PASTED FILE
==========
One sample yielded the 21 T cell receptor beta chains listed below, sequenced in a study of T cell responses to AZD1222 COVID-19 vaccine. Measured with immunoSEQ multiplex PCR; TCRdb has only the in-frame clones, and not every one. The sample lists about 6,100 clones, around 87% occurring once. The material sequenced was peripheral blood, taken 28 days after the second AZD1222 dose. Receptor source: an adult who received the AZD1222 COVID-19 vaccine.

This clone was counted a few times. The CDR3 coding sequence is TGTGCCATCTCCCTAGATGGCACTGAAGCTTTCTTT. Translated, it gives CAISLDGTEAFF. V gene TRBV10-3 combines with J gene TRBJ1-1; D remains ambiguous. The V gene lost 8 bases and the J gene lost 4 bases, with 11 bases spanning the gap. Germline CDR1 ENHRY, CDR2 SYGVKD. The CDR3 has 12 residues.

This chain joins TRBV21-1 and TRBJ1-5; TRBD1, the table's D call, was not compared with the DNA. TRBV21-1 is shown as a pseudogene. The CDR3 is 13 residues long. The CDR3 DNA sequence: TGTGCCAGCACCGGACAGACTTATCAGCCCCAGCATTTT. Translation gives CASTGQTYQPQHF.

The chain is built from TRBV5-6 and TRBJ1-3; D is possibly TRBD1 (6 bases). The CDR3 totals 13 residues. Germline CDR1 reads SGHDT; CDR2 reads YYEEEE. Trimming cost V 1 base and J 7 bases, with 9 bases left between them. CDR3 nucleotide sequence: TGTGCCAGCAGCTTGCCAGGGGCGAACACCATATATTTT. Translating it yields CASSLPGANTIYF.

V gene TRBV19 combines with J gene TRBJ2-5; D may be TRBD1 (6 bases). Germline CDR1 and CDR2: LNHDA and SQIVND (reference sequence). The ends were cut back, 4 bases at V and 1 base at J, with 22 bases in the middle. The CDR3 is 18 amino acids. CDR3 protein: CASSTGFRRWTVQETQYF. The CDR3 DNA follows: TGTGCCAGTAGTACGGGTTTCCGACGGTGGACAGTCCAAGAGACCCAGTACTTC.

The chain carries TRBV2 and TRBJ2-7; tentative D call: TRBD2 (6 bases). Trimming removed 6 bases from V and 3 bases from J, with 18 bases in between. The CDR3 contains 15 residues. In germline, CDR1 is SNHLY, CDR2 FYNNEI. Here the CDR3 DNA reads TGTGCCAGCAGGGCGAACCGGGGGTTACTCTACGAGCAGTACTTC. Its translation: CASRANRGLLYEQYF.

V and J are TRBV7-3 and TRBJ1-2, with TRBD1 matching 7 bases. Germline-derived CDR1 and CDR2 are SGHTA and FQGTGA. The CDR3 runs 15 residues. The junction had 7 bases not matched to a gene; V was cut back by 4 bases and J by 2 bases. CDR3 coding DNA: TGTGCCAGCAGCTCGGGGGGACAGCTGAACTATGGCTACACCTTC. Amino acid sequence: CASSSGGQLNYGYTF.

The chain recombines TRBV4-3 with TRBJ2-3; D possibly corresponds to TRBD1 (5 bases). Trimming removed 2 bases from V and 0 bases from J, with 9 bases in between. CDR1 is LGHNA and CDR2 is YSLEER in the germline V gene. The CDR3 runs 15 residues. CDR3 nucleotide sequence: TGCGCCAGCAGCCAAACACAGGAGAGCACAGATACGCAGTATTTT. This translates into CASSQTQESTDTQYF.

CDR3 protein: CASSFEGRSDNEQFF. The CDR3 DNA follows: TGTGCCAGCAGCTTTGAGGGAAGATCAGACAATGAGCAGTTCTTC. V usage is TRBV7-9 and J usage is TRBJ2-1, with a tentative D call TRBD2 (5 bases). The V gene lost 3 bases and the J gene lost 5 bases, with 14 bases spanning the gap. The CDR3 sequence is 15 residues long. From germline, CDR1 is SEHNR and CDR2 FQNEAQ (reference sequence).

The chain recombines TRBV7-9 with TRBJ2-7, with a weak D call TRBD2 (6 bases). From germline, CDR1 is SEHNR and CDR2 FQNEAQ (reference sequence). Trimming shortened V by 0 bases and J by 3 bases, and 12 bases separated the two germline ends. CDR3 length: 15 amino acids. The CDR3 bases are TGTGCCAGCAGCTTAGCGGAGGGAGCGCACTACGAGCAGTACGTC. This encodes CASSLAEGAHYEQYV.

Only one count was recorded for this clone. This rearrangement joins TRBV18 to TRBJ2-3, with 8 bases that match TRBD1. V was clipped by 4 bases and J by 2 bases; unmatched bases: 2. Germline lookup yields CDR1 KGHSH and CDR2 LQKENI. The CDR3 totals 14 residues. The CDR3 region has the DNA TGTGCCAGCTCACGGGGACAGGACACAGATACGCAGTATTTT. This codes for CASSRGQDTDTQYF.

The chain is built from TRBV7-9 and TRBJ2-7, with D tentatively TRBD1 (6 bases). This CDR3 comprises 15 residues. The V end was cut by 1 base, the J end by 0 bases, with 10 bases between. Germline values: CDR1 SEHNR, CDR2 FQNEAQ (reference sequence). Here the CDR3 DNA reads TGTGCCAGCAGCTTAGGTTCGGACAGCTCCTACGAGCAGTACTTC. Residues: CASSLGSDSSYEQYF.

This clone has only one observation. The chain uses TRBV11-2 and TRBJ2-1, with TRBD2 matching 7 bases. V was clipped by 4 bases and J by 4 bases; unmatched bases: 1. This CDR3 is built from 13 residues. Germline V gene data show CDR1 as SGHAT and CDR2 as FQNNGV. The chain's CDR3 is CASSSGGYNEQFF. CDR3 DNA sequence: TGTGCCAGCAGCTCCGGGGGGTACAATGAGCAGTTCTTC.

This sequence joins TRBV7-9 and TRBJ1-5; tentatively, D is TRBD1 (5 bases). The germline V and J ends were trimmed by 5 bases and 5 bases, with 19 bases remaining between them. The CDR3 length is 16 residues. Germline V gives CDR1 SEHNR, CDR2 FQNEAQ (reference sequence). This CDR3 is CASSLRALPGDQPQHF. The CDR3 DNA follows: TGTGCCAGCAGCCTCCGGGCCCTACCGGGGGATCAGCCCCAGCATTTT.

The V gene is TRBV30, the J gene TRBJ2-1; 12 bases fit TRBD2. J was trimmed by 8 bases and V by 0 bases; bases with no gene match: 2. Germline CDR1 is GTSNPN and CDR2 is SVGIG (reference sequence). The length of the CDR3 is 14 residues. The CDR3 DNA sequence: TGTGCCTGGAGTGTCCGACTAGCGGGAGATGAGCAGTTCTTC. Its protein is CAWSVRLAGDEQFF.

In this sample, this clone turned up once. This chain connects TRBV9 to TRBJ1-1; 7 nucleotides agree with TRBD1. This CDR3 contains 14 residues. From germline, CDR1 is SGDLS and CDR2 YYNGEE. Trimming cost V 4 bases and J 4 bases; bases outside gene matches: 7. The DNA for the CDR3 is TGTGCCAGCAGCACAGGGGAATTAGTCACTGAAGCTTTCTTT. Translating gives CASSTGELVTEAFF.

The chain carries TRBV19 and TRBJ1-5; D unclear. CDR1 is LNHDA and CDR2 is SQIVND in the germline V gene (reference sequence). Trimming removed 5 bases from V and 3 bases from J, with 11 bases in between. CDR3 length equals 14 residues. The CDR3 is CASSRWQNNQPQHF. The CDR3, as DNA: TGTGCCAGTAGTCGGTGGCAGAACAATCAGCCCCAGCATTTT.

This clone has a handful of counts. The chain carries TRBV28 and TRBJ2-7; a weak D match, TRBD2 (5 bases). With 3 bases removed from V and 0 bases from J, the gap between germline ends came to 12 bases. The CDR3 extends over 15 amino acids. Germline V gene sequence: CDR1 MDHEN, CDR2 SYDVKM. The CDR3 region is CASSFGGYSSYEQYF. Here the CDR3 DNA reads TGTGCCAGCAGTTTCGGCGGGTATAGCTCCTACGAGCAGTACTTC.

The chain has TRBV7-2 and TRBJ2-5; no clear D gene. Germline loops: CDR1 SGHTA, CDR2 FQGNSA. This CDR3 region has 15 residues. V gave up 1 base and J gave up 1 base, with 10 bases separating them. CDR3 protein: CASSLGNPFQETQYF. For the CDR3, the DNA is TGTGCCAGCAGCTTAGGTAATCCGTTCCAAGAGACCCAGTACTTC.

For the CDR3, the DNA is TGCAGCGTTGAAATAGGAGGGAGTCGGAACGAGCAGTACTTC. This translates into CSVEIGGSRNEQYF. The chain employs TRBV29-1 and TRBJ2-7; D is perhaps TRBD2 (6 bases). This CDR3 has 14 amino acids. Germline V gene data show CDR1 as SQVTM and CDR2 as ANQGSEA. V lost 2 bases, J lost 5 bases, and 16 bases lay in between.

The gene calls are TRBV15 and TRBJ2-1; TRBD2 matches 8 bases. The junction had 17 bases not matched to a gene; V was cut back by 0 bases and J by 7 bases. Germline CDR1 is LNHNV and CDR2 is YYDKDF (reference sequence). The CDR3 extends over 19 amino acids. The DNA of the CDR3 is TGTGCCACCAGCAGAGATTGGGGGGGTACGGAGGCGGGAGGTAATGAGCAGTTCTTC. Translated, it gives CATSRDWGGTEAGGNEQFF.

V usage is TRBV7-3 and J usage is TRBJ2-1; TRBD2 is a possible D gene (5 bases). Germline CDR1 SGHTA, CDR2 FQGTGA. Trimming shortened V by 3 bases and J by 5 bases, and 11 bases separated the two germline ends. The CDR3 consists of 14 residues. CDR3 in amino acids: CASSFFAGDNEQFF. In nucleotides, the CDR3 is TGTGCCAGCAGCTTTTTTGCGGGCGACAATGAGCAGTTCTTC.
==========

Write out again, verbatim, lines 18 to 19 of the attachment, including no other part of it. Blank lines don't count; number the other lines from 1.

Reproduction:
This clone has a handful of counts. The chain carries TRBV28 and TRBJ2-7; a weak D match, TRBD2 (5 bases). With 3 bases removed from V and 0 bases from J, the gap between germline ends came to 12 bases. The CDR3 extends over 15 amino acids. Germline V gene sequence: CDR1 MDHEN, CDR2 SYDVKM. The CDR3 region is CASSFGGYSSYEQYF. Here the CDR3 DNA reads TGTGCCAGCAGTTTCGGCGGGTATAGCTCCTACGAGCAGTACTTC.

The chain has TRBV7-2 and TRBJ2-5; no clear D gene. Germline loops: CDR1 SGHTA, CDR2 FQGNSA. This CDR3 region has 15 residues. V gave up 1 base and J gave up 1 base, with 10 bases separating them. CDR3 protein: CASSLGNPFQETQYF. For the CDR3, the DNA is TGTGCCAGCAGCTTAGGTAATCCGTTCCAAGAGACCCAGTACTTC.